When we resumed our travels, we put in some long days to catch up with the parts of our journey that we didn’t want to miss. We were carried along by adrenalin, high on the beauty of the St. Lawrence river and the villages of the Gaspe. 



But somewhere along the way, the adrenalin ran out and we began to run on empty.

 “Be kind to yourself,” advised a friend. “You’ll need to rest, to take time to process all that has happened.” 

How do you process the highs and lows of a road trip, and all the experiences that entails? How do you stick to an itinerary and still find rest? How do you come to a place of peace, and how do you rekindle your zest for adventure? 

I think about things I would normally do in times of turmoil. I turn to my writing. When I write, I figure out a lot of truths about myself and my life. But the insights don’t come. I don’t know how to finish this blog, so I stop writing. I’m still cranky. But it’s a start. 

 Day 2: We are on our way to Cheticamp – a short drive, but packed full of stunning sights, as well as enticing craft shops, funky eateries, and charming villages. This was the final destination of our road trip, before we turn around to go home again. It’s the road we travelled 51 years ago on our honeymoon. It is a good day. We stop often.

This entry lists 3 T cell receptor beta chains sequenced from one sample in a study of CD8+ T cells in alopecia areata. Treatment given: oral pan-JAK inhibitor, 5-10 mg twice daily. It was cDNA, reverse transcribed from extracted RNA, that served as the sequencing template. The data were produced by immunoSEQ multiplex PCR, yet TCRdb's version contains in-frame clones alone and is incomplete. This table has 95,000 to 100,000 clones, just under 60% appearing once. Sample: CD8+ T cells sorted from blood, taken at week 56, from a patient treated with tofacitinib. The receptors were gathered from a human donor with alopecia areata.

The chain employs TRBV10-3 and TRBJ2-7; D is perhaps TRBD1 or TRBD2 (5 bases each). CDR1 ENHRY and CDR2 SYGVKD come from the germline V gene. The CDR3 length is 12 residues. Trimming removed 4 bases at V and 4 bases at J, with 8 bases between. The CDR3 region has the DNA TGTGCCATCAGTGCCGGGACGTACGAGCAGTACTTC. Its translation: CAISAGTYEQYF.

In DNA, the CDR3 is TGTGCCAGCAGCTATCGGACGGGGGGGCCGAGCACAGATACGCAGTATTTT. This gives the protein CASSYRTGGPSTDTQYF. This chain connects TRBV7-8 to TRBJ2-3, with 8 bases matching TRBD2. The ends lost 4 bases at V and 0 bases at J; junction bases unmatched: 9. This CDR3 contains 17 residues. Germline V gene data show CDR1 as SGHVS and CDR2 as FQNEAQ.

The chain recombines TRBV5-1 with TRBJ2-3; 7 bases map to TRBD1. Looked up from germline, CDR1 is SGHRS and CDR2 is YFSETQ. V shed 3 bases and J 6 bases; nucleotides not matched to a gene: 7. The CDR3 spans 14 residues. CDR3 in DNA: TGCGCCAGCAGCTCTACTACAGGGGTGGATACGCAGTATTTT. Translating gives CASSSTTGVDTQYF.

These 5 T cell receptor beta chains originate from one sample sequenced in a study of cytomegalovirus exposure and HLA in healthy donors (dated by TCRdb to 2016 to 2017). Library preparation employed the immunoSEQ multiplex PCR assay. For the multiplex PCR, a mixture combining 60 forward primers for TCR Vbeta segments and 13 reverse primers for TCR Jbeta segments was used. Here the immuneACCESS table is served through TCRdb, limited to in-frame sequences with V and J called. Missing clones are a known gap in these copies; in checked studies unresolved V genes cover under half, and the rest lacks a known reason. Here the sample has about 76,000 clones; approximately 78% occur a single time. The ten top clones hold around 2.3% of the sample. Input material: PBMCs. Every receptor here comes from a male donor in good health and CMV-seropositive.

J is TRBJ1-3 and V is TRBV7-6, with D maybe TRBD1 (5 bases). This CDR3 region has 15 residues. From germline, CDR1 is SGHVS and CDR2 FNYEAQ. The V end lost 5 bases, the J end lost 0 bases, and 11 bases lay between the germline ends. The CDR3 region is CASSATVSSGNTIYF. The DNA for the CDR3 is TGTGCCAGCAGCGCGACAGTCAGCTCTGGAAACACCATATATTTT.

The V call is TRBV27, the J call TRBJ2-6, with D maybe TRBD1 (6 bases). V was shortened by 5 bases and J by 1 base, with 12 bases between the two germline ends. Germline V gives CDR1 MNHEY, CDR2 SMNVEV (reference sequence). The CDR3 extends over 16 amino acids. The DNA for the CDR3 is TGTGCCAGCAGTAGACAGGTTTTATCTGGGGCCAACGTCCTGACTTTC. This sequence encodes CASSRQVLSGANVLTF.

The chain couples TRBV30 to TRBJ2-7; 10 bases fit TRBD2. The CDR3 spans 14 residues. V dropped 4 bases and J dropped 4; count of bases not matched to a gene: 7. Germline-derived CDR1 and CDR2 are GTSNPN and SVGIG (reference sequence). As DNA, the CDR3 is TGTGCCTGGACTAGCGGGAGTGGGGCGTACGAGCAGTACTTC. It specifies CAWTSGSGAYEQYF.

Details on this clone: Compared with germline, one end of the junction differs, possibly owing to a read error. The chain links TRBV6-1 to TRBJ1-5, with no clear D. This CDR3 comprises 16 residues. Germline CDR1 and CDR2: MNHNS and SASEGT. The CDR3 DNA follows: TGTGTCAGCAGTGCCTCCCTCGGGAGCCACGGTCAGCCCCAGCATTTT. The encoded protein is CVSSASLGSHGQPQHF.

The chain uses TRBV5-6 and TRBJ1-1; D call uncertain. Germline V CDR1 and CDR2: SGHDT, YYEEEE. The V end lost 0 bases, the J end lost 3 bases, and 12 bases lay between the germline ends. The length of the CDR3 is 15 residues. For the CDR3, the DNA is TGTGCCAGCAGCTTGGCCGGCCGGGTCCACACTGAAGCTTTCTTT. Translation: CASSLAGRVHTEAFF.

We reminisce. We talk a little about the way we’ve changed. This morning I had read an article about the ins and outs, ups and downs of a long marriage – the petty annoyances, the frustrations, the misunderstandings, the grey and gritty times, as well as the highs and joys and blessings of knowing you are joined in heart to someone who loves you. The psychologists who wrote the article says it’s like life: anything worthwhile takes a lot of effort. We agree. 

 Then we arrive at our destination. What a disappointment! The upgraded motel room we sprang for is a spartan affair. 


Only one burner on the stove works. We can’t connect to the internet. There's a list of rules -- beware if you don't obey, you'll be heavily fined. (Of course, we were planning on fish cakes for supper that night.) There’s a howling wind that makes it hard to be outside. Now it’s Al’s turn to feel down, to doubt whether this trip was a good idea, after all. His back hurts. We have to plan the rest of our trip, but we have no internet to book anything. And the prospect of the long drive back home is daunting. ]